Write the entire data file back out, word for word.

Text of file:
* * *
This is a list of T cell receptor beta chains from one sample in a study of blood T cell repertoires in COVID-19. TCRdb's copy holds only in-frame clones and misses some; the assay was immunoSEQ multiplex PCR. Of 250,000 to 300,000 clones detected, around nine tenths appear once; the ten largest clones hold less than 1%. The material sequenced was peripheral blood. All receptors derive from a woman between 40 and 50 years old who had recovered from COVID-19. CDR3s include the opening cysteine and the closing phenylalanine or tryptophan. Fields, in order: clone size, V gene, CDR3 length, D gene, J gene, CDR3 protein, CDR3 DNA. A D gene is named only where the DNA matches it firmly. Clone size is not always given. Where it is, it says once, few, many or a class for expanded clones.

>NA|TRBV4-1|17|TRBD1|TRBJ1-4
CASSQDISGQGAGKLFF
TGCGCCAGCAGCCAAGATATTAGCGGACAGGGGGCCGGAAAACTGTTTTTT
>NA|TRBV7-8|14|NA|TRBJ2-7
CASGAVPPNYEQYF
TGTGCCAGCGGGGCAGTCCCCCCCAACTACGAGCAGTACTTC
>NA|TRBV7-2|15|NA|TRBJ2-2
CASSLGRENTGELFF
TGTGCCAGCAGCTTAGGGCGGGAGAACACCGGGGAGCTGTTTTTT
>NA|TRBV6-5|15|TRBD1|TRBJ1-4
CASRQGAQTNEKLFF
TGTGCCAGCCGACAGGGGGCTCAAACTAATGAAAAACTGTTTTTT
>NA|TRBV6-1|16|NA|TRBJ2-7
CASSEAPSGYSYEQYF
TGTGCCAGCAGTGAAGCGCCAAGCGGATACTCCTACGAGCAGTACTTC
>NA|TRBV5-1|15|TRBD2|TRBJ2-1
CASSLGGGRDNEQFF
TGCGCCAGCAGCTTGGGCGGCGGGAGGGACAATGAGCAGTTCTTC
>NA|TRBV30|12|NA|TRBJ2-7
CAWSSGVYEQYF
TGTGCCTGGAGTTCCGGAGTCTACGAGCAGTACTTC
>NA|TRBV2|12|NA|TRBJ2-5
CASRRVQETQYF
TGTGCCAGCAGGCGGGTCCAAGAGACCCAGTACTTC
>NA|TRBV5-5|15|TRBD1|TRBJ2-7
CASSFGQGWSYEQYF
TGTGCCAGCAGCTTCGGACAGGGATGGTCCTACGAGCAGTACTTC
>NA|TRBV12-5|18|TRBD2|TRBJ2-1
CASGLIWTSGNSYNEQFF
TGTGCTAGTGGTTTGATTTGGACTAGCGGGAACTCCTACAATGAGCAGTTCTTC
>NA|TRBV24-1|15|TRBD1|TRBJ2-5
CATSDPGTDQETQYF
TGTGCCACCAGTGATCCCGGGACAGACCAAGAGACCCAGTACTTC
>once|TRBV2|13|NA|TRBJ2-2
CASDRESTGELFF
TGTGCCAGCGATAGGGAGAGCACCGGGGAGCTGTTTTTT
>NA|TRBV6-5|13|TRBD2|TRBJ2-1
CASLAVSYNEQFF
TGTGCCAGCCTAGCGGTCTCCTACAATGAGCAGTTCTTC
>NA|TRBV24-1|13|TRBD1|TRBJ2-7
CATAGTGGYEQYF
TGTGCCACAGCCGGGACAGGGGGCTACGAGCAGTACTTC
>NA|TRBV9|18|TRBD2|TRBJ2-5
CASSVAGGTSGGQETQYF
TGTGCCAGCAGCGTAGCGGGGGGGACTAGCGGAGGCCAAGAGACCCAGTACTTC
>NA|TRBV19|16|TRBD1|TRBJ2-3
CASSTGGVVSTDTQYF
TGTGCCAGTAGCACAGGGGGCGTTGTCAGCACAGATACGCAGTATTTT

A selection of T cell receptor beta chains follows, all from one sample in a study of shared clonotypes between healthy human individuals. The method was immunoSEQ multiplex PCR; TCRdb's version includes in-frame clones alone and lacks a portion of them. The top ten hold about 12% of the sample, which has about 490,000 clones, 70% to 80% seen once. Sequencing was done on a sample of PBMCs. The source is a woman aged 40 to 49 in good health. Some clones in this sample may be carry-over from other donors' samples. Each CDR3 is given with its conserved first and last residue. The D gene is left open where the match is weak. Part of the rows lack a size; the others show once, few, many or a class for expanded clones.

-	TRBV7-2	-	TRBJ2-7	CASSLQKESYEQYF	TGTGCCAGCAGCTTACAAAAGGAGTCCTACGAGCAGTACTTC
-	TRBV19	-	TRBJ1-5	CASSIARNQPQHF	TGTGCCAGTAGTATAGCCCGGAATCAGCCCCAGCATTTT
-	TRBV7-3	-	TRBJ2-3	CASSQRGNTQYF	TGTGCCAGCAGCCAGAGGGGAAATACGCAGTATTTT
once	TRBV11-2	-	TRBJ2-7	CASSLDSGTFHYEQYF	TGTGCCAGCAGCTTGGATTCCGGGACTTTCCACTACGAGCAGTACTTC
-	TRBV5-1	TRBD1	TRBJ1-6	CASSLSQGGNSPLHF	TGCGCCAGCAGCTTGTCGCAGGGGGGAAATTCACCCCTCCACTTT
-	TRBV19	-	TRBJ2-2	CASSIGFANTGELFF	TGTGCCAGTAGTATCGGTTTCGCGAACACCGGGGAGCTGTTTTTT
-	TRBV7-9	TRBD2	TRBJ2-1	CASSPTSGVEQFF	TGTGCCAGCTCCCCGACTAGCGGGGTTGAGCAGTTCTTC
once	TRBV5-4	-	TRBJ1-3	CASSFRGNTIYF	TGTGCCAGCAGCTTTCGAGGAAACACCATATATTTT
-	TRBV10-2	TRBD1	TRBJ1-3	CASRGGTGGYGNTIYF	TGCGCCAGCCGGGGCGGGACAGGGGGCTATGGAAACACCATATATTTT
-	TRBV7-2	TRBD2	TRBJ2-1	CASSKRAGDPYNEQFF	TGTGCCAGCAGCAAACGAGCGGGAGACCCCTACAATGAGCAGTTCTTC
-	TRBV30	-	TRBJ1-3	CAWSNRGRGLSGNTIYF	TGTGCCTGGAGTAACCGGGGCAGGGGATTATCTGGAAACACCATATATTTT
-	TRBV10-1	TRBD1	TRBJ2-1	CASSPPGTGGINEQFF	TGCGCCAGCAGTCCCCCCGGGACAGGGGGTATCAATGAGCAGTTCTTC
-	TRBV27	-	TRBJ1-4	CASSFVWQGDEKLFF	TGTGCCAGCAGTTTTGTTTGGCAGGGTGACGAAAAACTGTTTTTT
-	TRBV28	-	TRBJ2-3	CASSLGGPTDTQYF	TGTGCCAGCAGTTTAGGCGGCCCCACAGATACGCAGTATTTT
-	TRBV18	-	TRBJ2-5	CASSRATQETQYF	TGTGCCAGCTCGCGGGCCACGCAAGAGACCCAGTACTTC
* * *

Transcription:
This is a list of T cell receptor beta chains from one sample in a study of blood T cell repertoires in COVID-19. TCRdb's copy holds only in-frame clones and misses some; the assay was immunoSEQ multiplex PCR. Of 250,000 to 300,000 clones detected, around nine tenths appear once; the ten largest clones hold less than 1%. The material sequenced was peripheral blood. All receptors derive from a woman between 40 and 50 years old who had recovered from COVID-19. CDR3s include the opening cysteine and the closing phenylalanine or tryptophan. Fields, in order: clone size, V gene, CDR3 length, D gene, J gene, CDR3 protein, CDR3 DNA. A D gene is named only where the DNA matches it firmly. Clone size is not always given. Where it is, it says once, few, many or a class for expanded clones.

>NA|TRBV4-1|17|TRBD1|TRBJ1-4
CASSQDISGQGAGKLFF
TGCGCCAGCAGCCAAGATATTAGCGGACAGGGGGCCGGAAAACTGTTTTTT
>NA|TRBV7-8|14|NA|TRBJ2-7
CASGAVPPNYEQYF
TGTGCCAGCGGGGCAGTCCCCCCCAACTACGAGCAGTACTTC
>NA|TRBV7-2|15|NA|TRBJ2-2
CASSLGRENTGELFF
TGTGCCAGCAGCTTAGGGCGGGAGAACACCGGGGAGCTGTTTTTT
>NA|TRBV6-5|15|TRBD1|TRBJ1-4
CASRQGAQTNEKLFF
TGTGCCAGCCGACAGGGGGCTCAAACTAATGAAAAACTGTTTTTT
>NA|TRBV6-1|16|NA|TRBJ2-7
CASSEAPSGYSYEQYF
TGTGCCAGCAGTGAAGCGCCAAGCGGATACTCCTACGAGCAGTACTTC
>NA|TRBV5-1|15|TRBD2|TRBJ2-1
CASSLGGGRDNEQFF
TGCGCCAGCAGCTTGGGCGGCGGGAGGGACAATGAGCAGTTCTTC
>NA|TRBV30|12|NA|TRBJ2-7
CAWSSGVYEQYF
TGTGCCTGGAGTTCCGGAGTCTACGAGCAGTACTTC
>NA|TRBV2|12|NA|TRBJ2-5
CASRRVQETQYF
TGTGCCAGCAGGCGGGTCCAAGAGACCCAGTACTTC
>NA|TRBV5-5|15|TRBD1|TRBJ2-7
CASSFGQGWSYEQYF
TGTGCCAGCAGCTTCGGACAGGGATGGTCCTACGAGCAGTACTTC
>NA|TRBV12-5|18|TRBD2|TRBJ2-1
CASGLIWTSGNSYNEQFF
TGTGCTAGTGGTTTGATTTGGACTAGCGGGAACTCCTACAATGAGCAGTTCTTC
>NA|TRBV24-1|15|TRBD1|TRBJ2-5
CATSDPGTDQETQYF
TGTGCCACCAGTGATCCCGGGACAGACCAAGAGACCCAGTACTTC
>once|TRBV2|13|NA|TRBJ2-2
CASDRESTGELFF
TGTGCCAGCGATAGGGAGAGCACCGGGGAGCTGTTTTTT
>NA|TRBV6-5|13|TRBD2|TRBJ2-1
CASLAVSYNEQFF
TGTGCCAGCCTAGCGGTCTCCTACAATGAGCAGTTCTTC
>NA|TRBV24-1|13|TRBD1|TRBJ2-7
CATAGTGGYEQYF
TGTGCCACAGCCGGGACAGGGGGCTACGAGCAGTACTTC
>NA|TRBV9|18|TRBD2|TRBJ2-5
CASSVAGGTSGGQETQYF
TGTGCCAGCAGCGTAGCGGGGGGGACTAGCGGAGGCCAAGAGACCCAGTACTTC
>NA|TRBV19|16|TRBD1|TRBJ2-3
CASSTGGVVSTDTQYF
TGTGCCAGTAGCACAGGGGGCGTTGTCAGCACAGATACGCAGTATTTT

A selection of T cell receptor beta chains follows, all from one sample in a study of shared clonotypes between healthy human individuals. The method was immunoSEQ multiplex PCR; TCRdb's version includes in-frame clones alone and lacks a portion of them. The top ten hold about 12% of the sample, which has about 490,000 clones, 70% to 80% seen once. Sequencing was done on a sample of PBMCs. The source is a woman aged 40 to 49 in good health. Some clones in this sample may be carry-over from other donors' samples. Each CDR3 is given with its conserved first and last residue. The D gene is left open where the match is weak. Part of the rows lack a size; the others show once, few, many or a class for expanded clones.

-	TRBV7-2	-	TRBJ2-7	CASSLQKESYEQYF	TGTGCCAGCAGCTTACAAAAGGAGTCCTACGAGCAGTACTTC
-	TRBV19	-	TRBJ1-5	CASSIARNQPQHF	TGTGCCAGTAGTATAGCCCGGAATCAGCCCCAGCATTTT
-	TRBV7-3	-	TRBJ2-3	CASSQRGNTQYF	TGTGCCAGCAGCCAGAGGGGAAATACGCAGTATTTT
once	TRBV11-2	-	TRBJ2-7	CASSLDSGTFHYEQYF	TGTGCCAGCAGCTTGGATTCCGGGACTTTCCACTACGAGCAGTACTTC
-	TRBV5-1	TRBD1	TRBJ1-6	CASSLSQGGNSPLHF	TGCGCCAGCAGCTTGTCGCAGGGGGGAAATTCACCCCTCCACTTT
-	TRBV19	-	TRBJ2-2	CASSIGFANTGELFF	TGTGCCAGTAGTATCGGTTTCGCGAACACCGGGGAGCTGTTTTTT
-	TRBV7-9	TRBD2	TRBJ2-1	CASSPTSGVEQFF	TGTGCCAGCTCCCCGACTAGCGGGGTTGAGCAGTTCTTC
once	TRBV5-4	-	TRBJ1-3	CASSFRGNTIYF	TGTGCCAGCAGCTTTCGAGGAAACACCATATATTTT
-	TRBV10-2	TRBD1	TRBJ1-3	CASRGGTGGYGNTIYF	TGCGCCAGCCGGGGCGGGACAGGGGGCTATGGAAACACCATATATTTT
-	TRBV7-2	TRBD2	TRBJ2-1	CASSKRAGDPYNEQFF	TGTGCCAGCAGCAAACGAGCGGGAGACCCCTACAATGAGCAGTTCTTC
-	TRBV30	-	TRBJ1-3	CAWSNRGRGLSGNTIYF	TGTGCCTGGAGTAACCGGGGCAGGGGATTATCTGGAAACACCATATATTTT
-	TRBV10-1	TRBD1	TRBJ2-1	CASSPPGTGGINEQFF	TGCGCCAGCAGTCCCCCCGGGACAGGGGGTATCAATGAGCAGTTCTTC
-	TRBV27	-	TRBJ1-4	CASSFVWQGDEKLFF	TGTGCCAGCAGTTTTGTTTGGCAGGGTGACGAAAAACTGTTTTTT
-	TRBV28	-	TRBJ2-3	CASSLGGPTDTQYF	TGTGCCAGCAGTTTAGGCGGCCCCACAGATACGCAGTATTTT
-	TRBV18	-	TRBJ2-5	CASSRATQETQYF	TGTGCCAGCTCGCGGGCCACGCAAGAGACCCAGTACTTC